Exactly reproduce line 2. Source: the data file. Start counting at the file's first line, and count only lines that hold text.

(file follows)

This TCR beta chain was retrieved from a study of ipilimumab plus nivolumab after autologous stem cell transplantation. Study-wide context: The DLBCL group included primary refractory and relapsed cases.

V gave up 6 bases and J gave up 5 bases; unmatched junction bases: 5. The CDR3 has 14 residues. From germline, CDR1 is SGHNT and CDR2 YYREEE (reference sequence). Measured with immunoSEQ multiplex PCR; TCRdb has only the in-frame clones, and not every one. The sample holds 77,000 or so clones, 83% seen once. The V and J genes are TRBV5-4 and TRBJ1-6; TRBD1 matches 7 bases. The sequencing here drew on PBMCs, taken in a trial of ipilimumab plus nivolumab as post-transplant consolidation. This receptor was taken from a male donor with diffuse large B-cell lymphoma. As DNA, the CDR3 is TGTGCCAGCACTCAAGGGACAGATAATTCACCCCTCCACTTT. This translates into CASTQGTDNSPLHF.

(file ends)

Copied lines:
V gave up 6 bases and J gave up 5 bases; unmatched junction bases: 5. The CDR3 has 14 residues. From germline, CDR1 is SGHNT and CDR2 YYREEE (reference sequence). Measured with immunoSEQ multiplex PCR; TCRdb has only the in-frame clones, and not every one. The sample holds 77,000 or so clones, 83% seen once. The V and J genes are TRBV5-4 and TRBJ1-6; TRBD1 matches 7 bases. The sequencing here drew on PBMCs, taken in a trial of ipilimumab plus nivolumab as post-transplant consolidation. This receptor was taken from a male donor with diffuse large B-cell lymphoma. As DNA, the CDR3 is TGTGCCAGCACTCAAGGGACAGATAATTCACCCCTCCACTTT. This translates into CASTQGTDNSPLHF.